Zhenhua Chen, an assistant professor of city and regional planning at Ohio State's Knowlton School of Architecture, said he looked at expenditures the city provided to come up with those numbers.
Economist Bill LaFayette, owner of economic consulting firm Regionomics, said he couldn't specifically comment on how Smart Columbus came to those conclusions on jobs and economic benefits.
"The point is without that spending, without the new money coming into the economy, those additional jobs and that additional spending would not have occurred," he said.
"These kind of investments in new technologies do have a positive impact on the economy," Chen said.
But there has to be careful planning in the future to ensure that systems are developed that truly impact people's lives, he said.
The Pivot transportation planning app was developed through Smart Columbus. Travelers can plan and pay for bus, ride-hailing, carpool, bicycle, scooter, and taxi trips through one app. It has been downloaded more than 1,000 times.
The program also included autonomous shuttles, including the Linden LEAP, where two shuttles ferried nearly 130,000 meals and 15,000 masks from St. Stephen's Community House on East 17th Avenue to other parts of the neighborhood.
The two 12-passenger shuttles initially had passengers. But a deviation in the steering system caused a shuttle to quickly stop in February 2020, just weeks after it launched. The shuttles were temporarily halted. When the shuttles started up again, they didn't carry passengers, just meals.
Harvey Miller, a professor of geographic information science and director of the Center for Urban and Regional Analysis at Ohio State University, said it was unrealistic if people thought there'd be autonomous vehicles shuttling people around Columbus by the end of the program.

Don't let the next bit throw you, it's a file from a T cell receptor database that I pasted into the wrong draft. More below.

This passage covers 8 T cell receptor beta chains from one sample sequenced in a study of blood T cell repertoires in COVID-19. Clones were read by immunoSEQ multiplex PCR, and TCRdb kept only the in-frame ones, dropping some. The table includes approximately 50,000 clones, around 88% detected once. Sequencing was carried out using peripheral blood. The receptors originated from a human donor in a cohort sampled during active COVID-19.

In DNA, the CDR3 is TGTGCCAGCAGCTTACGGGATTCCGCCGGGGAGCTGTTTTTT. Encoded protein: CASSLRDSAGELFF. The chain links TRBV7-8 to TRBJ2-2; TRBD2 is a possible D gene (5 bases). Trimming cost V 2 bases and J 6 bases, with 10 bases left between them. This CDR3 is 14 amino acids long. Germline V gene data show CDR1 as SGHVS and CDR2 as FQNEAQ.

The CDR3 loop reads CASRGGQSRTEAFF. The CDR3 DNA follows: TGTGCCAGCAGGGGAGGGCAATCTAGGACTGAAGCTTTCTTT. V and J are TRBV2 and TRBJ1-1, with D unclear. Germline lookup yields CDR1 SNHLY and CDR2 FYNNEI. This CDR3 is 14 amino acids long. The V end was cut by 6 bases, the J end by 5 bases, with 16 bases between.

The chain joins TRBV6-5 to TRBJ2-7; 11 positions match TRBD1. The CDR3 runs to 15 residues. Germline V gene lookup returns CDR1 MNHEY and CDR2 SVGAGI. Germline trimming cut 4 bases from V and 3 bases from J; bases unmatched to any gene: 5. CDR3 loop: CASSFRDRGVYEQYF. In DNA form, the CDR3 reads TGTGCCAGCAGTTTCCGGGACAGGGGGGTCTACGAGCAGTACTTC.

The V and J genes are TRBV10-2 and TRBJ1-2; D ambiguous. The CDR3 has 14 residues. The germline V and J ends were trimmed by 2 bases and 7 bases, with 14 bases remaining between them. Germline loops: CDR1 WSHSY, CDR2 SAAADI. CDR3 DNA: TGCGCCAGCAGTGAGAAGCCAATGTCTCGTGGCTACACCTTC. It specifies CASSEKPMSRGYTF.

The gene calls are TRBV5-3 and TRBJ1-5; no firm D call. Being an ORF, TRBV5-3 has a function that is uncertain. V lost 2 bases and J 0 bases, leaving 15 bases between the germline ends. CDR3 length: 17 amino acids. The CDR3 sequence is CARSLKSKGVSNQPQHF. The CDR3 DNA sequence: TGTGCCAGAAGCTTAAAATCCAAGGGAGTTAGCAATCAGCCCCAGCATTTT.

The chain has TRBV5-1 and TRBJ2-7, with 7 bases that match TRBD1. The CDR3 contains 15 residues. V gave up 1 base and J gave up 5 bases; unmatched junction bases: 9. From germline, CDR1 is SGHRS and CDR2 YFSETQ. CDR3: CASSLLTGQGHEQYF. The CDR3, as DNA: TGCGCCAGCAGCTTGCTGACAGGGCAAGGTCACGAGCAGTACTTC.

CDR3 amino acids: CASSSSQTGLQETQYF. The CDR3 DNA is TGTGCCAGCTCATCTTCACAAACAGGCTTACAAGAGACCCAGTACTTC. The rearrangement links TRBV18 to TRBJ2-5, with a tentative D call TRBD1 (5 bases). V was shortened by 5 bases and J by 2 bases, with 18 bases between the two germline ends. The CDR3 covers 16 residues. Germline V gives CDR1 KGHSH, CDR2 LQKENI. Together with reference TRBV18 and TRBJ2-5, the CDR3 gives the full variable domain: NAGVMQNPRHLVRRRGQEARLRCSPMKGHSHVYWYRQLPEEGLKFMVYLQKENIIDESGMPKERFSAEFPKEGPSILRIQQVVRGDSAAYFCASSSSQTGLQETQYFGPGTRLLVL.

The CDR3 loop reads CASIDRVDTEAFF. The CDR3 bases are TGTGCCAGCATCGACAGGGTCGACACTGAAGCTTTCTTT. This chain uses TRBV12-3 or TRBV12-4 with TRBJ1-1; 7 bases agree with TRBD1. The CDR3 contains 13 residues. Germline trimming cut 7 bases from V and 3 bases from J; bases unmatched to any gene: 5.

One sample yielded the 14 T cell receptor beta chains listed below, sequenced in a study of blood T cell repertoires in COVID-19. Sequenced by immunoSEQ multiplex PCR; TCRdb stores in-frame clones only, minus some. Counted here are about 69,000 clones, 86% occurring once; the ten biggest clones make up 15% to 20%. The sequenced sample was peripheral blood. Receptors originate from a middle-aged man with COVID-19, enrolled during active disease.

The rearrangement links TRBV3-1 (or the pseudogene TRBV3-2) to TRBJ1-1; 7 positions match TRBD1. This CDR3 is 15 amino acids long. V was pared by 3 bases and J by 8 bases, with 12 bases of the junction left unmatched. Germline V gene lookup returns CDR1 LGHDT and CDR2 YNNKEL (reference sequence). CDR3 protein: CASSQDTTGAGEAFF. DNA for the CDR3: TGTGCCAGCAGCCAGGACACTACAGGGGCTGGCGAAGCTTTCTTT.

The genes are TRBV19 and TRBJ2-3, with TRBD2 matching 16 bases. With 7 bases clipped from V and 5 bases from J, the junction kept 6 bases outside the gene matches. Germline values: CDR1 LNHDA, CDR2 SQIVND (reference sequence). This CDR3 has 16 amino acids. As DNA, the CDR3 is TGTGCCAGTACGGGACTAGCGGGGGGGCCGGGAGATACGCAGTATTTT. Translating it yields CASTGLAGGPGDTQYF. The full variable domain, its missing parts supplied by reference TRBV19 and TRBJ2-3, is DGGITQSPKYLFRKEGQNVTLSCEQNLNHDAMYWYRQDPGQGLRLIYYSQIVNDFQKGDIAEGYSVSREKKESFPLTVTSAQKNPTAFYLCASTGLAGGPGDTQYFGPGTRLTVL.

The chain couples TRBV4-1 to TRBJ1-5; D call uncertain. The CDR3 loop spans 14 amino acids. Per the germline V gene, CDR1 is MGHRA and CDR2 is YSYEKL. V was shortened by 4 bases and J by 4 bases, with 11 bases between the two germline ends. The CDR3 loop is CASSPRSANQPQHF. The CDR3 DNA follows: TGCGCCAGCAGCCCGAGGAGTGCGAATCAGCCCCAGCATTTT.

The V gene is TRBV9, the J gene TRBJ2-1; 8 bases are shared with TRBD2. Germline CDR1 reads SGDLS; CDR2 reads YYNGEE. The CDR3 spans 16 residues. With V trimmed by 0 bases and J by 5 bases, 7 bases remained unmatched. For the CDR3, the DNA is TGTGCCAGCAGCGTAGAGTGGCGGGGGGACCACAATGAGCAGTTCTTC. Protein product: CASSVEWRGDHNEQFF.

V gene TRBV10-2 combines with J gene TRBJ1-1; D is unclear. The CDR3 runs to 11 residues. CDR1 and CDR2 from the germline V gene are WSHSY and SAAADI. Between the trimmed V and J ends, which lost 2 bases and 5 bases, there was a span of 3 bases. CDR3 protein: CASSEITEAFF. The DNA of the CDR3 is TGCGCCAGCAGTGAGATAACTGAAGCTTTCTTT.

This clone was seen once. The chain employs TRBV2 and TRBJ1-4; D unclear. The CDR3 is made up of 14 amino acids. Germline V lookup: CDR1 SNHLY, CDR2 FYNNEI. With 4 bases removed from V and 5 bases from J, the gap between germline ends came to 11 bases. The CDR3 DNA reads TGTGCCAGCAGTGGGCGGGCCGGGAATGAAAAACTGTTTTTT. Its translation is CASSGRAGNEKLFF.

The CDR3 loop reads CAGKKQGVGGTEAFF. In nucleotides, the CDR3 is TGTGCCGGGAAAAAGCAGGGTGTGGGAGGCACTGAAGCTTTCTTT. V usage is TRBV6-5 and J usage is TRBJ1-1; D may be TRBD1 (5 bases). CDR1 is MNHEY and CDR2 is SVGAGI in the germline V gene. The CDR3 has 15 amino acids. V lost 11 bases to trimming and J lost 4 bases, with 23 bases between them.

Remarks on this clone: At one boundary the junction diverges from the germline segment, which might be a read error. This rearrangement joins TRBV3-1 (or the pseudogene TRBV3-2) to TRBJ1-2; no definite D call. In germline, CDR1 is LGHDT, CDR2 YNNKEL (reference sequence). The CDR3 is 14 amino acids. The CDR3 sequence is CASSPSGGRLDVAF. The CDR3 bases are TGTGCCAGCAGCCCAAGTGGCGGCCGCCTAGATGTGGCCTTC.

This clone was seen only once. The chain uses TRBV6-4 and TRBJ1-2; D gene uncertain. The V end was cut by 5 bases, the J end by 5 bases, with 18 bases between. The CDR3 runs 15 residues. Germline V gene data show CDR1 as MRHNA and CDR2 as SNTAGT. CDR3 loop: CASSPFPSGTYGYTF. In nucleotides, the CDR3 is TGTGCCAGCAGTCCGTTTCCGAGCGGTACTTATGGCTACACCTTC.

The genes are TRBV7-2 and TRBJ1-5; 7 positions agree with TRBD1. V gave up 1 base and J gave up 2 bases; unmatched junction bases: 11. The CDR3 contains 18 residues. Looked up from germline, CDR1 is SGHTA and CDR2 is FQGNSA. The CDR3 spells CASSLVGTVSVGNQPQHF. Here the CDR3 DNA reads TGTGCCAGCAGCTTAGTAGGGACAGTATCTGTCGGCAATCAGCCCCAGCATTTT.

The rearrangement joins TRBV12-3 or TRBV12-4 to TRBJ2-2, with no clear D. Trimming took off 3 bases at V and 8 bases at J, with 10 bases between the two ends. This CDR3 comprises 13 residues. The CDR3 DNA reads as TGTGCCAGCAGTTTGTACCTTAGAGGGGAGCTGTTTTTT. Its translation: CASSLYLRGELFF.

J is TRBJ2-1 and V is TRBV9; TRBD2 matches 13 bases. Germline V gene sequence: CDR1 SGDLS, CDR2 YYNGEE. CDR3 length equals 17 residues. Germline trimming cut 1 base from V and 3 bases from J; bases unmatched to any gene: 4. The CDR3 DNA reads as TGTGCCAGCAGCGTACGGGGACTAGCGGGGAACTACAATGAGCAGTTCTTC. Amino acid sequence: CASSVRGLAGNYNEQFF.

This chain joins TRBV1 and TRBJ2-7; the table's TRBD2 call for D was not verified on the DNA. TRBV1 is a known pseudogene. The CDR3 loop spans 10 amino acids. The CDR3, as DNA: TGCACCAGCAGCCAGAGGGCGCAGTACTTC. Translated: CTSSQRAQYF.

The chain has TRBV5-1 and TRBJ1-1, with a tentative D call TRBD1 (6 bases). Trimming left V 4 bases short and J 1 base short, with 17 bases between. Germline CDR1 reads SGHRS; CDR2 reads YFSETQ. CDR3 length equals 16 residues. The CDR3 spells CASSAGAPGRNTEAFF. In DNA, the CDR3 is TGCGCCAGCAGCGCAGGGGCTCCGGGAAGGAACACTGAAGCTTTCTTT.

"People have realized that driving is a lot harder problem than they thought," he said. For example, a pilot shuttle that traveled the Scioto Mile in 2017 and 2018 didn't run during snow emergencies because, it couldn't.
What was accomplished?
As for the $50 million Smart City program overall?
"Was it money well spent? That’s a really tricky question," Miller said.
Miller spoke of other priorities already in place that can be questioned.
"We spend billions on roads," he said, mentioning the Ohio Department of Transportation's $2 billion construction program this year.
"Fifty million over five years really isn't that much," he said.
"I do think a lot of things were learned," Miller said. "I think it did move things forward in terms of mobility discussions."
Bishop said, "We worked very hard in not demonstrating tech for tech's sake. It's about resolving challenges in our community."
The Columbus Department of Public Service will continue five of the Smart Columbus programs: the Pivot app; the connected vehicle system; the smart mobility hubs, six locations with kiosks with Wi-Fi also serve as hubs for CoGo bikes, scooter parking and charging docks, electric vehicle charging, and ride/hail pickup and drop-off points; the Smart Columbus operating system, which provides public access to mobility data; and food delivery from St. Stephen's, but with conventional vans.
Alex Fischer, president and CEO of the Columbus Partnership, said the Smart City Challenge captured the attention of the country in a way Columbus never has.
"People never put Columbus on the list to win something like this," Fischer said.